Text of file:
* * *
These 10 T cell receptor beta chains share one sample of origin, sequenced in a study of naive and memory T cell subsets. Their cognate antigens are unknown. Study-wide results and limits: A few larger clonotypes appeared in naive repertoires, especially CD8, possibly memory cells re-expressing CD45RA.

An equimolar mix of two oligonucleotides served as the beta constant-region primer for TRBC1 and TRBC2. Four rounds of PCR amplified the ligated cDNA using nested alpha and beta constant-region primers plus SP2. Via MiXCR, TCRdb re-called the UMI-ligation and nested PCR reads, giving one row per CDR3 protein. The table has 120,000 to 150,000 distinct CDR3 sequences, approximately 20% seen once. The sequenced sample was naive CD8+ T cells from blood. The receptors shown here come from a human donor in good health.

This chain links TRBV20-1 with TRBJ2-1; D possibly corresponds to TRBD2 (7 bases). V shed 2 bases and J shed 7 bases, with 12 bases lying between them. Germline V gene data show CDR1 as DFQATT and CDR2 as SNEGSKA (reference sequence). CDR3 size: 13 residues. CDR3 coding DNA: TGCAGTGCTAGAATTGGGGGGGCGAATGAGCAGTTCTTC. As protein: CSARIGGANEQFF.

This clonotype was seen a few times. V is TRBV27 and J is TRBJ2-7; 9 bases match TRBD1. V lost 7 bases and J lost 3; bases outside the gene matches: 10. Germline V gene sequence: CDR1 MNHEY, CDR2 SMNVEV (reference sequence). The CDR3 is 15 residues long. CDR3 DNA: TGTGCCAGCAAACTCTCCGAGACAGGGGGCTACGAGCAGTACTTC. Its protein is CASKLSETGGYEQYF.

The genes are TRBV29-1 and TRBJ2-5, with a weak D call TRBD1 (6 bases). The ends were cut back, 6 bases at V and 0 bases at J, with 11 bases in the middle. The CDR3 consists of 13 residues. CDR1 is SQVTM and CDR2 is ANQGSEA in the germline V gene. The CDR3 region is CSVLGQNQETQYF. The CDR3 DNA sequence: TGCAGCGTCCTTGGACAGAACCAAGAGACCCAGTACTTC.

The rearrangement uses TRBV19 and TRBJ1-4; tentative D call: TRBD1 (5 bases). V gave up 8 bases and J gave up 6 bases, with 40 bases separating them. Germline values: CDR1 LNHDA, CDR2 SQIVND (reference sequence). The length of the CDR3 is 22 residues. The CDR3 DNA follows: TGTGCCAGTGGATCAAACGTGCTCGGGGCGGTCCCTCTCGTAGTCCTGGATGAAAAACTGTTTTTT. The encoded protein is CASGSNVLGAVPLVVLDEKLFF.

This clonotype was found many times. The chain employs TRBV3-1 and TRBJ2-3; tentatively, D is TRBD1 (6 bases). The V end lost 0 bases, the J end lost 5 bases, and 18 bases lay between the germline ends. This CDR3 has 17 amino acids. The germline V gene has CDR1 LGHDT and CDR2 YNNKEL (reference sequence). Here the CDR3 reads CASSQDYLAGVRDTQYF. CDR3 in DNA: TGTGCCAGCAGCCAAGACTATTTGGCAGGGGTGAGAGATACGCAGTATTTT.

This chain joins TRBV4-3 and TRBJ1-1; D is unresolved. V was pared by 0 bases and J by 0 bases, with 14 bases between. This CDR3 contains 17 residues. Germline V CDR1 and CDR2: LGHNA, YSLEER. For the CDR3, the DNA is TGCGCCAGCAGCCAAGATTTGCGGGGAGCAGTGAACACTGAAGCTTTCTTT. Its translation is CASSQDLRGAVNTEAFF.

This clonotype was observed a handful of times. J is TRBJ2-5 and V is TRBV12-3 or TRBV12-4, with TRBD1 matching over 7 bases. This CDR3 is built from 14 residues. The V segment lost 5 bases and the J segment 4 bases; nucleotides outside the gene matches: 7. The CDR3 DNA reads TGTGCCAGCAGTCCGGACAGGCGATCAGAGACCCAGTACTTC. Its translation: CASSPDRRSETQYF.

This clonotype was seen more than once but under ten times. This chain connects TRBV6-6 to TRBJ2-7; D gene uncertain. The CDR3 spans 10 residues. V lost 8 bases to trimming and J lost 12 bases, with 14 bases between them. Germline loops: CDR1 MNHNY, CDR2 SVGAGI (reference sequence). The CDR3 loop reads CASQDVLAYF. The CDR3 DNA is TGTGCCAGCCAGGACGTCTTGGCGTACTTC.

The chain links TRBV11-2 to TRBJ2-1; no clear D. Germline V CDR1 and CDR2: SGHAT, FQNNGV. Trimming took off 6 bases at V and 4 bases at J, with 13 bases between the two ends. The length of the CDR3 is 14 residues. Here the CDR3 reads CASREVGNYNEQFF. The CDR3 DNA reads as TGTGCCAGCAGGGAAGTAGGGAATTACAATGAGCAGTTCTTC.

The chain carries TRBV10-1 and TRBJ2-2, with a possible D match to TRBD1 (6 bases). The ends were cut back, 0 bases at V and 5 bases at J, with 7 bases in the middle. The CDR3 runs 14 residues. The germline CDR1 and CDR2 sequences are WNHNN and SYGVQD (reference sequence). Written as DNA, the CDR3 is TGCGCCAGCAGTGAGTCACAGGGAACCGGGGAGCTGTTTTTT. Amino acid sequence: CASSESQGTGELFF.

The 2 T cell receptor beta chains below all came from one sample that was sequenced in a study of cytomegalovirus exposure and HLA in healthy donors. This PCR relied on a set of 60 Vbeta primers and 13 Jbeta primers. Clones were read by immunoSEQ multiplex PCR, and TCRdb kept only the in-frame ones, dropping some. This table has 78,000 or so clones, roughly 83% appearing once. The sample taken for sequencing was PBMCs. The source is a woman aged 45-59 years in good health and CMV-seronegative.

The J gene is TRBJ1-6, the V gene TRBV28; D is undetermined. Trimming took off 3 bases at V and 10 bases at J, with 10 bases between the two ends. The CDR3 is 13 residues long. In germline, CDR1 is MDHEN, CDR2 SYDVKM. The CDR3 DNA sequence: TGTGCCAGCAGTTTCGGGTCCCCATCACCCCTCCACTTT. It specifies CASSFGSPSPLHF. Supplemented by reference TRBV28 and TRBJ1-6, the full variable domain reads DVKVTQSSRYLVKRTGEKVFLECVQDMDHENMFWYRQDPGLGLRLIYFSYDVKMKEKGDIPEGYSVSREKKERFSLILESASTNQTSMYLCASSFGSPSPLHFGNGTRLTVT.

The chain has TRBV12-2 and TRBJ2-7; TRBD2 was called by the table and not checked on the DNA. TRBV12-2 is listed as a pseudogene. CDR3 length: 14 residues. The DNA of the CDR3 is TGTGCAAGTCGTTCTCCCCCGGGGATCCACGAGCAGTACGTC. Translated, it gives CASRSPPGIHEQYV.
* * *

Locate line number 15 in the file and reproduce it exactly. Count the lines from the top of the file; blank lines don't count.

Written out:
The chain has TRBV12-2 and TRBJ2-7; TRBD2 was called by the table and not checked on the DNA. TRBV12-2 is listed as a pseudogene. CDR3 length: 14 residues. The DNA of the CDR3 is TGTGCAAGTCGTTCTCCCCCGGGGATCCACGAGCAGTACGTC. Translated, it gives CASRSPPGIHEQYV.